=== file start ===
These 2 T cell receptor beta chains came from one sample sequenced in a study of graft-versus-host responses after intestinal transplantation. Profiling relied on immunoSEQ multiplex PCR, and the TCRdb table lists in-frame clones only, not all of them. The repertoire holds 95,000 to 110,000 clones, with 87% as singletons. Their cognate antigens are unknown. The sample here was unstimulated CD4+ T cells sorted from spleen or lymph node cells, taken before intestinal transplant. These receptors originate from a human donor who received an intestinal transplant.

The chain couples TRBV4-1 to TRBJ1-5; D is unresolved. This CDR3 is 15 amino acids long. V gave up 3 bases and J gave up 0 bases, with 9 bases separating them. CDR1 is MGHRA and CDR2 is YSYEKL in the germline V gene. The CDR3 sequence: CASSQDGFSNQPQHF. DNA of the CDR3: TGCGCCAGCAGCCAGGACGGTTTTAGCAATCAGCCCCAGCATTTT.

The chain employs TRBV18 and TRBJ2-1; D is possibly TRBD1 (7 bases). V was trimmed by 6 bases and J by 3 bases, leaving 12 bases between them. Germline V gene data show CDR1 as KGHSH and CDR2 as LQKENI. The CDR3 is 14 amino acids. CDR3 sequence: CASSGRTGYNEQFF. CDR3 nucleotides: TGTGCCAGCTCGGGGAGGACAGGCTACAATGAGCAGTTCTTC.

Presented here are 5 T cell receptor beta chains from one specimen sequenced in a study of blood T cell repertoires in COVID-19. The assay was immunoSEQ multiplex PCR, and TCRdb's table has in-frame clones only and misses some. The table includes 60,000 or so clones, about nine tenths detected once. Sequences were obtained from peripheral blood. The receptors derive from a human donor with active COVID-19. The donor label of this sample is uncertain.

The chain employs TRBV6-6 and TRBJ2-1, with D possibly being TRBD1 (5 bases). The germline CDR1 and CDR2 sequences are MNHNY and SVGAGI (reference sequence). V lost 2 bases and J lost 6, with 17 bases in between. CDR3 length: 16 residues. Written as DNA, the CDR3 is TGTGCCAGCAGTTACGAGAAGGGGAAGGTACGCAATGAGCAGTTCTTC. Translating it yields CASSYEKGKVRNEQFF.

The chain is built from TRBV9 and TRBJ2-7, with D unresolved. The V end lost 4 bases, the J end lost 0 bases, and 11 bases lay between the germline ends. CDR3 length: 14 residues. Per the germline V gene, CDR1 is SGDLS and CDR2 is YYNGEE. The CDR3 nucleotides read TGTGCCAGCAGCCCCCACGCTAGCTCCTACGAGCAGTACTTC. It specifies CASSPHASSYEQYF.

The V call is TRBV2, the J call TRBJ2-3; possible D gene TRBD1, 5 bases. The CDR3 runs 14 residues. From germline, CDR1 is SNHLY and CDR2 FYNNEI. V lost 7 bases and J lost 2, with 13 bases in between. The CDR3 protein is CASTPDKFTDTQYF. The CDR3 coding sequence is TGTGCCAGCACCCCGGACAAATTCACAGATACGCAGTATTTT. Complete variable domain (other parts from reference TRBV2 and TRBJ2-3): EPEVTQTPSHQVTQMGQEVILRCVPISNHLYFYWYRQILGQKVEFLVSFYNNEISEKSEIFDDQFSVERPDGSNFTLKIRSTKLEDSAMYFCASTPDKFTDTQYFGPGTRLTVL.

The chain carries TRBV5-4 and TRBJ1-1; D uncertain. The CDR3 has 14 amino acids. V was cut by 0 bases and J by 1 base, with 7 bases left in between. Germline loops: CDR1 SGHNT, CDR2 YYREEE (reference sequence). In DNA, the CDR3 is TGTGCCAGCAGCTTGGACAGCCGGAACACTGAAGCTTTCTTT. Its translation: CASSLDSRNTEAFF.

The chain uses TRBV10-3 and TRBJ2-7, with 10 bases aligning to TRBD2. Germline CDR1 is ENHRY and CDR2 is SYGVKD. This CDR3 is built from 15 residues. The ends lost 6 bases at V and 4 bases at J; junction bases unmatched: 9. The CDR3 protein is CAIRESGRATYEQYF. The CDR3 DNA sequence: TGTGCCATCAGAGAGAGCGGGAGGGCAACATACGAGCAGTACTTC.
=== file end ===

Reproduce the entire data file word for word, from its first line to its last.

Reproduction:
These 2 T cell receptor beta chains came from one sample sequenced in a study of graft-versus-host responses after intestinal transplantation. Profiling relied on immunoSEQ multiplex PCR, and the TCRdb table lists in-frame clones only, not all of them. The repertoire holds 95,000 to 110,000 clones, with 87% as singletons. Their cognate antigens are unknown. The sample here was unstimulated CD4+ T cells sorted from spleen or lymph node cells, taken before intestinal transplant. These receptors originate from a human donor who received an intestinal transplant.

The chain couples TRBV4-1 to TRBJ1-5; D is unresolved. This CDR3 is 15 amino acids long. V gave up 3 bases and J gave up 0 bases, with 9 bases separating them. CDR1 is MGHRA and CDR2 is YSYEKL in the germline V gene. The CDR3 sequence: CASSQDGFSNQPQHF. DNA of the CDR3: TGCGCCAGCAGCCAGGACGGTTTTAGCAATCAGCCCCAGCATTTT.

The chain employs TRBV18 and TRBJ2-1; D is possibly TRBD1 (7 bases). V was trimmed by 6 bases and J by 3 bases, leaving 12 bases between them. Germline V gene data show CDR1 as KGHSH and CDR2 as LQKENI. The CDR3 is 14 amino acids. CDR3 sequence: CASSGRTGYNEQFF. CDR3 nucleotides: TGTGCCAGCTCGGGGAGGACAGGCTACAATGAGCAGTTCTTC.

Presented here are 5 T cell receptor beta chains from one specimen sequenced in a study of blood T cell repertoires in COVID-19. The assay was immunoSEQ multiplex PCR, and TCRdb's table has in-frame clones only and misses some. The table includes 60,000 or so clones, about nine tenths detected once. Sequences were obtained from peripheral blood. The receptors derive from a human donor with active COVID-19. The donor label of this sample is uncertain.

The chain employs TRBV6-6 and TRBJ2-1, with D possibly being TRBD1 (5 bases). The germline CDR1 and CDR2 sequences are MNHNY and SVGAGI (reference sequence). V lost 2 bases and J lost 6, with 17 bases in between. CDR3 length: 16 residues. Written as DNA, the CDR3 is TGTGCCAGCAGTTACGAGAAGGGGAAGGTACGCAATGAGCAGTTCTTC. Translating it yields CASSYEKGKVRNEQFF.

The chain is built from TRBV9 and TRBJ2-7, with D unresolved. The V end lost 4 bases, the J end lost 0 bases, and 11 bases lay between the germline ends. CDR3 length: 14 residues. Per the germline V gene, CDR1 is SGDLS and CDR2 is YYNGEE. The CDR3 nucleotides read TGTGCCAGCAGCCCCCACGCTAGCTCCTACGAGCAGTACTTC. It specifies CASSPHASSYEQYF.

The V call is TRBV2, the J call TRBJ2-3; possible D gene TRBD1, 5 bases. The CDR3 runs 14 residues. From germline, CDR1 is SNHLY and CDR2 FYNNEI. V lost 7 bases and J lost 2, with 13 bases in between. The CDR3 protein is CASTPDKFTDTQYF. The CDR3 coding sequence is TGTGCCAGCACCCCGGACAAATTCACAGATACGCAGTATTTT. Complete variable domain (other parts from reference TRBV2 and TRBJ2-3): EPEVTQTPSHQVTQMGQEVILRCVPISNHLYFYWYRQILGQKVEFLVSFYNNEISEKSEIFDDQFSVERPDGSNFTLKIRSTKLEDSAMYFCASTPDKFTDTQYFGPGTRLTVL.

The chain carries TRBV5-4 and TRBJ1-1; D uncertain. The CDR3 has 14 amino acids. V was cut by 0 bases and J by 1 base, with 7 bases left in between. Germline loops: CDR1 SGHNT, CDR2 YYREEE (reference sequence). In DNA, the CDR3 is TGTGCCAGCAGCTTGGACAGCCGGAACACTGAAGCTTTCTTT. Its translation: CASSLDSRNTEAFF.

The chain uses TRBV10-3 and TRBJ2-7, with 10 bases aligning to TRBD2. Germline CDR1 is ENHRY and CDR2 is SYGVKD. This CDR3 is built from 15 residues. The ends lost 6 bases at V and 4 bases at J; junction bases unmatched: 9. The CDR3 protein is CAIRESGRATYEQYF. The CDR3 DNA sequence: TGTGCCATCAGAGAGAGCGGGAGGGCAACATACGAGCAGTACTTC.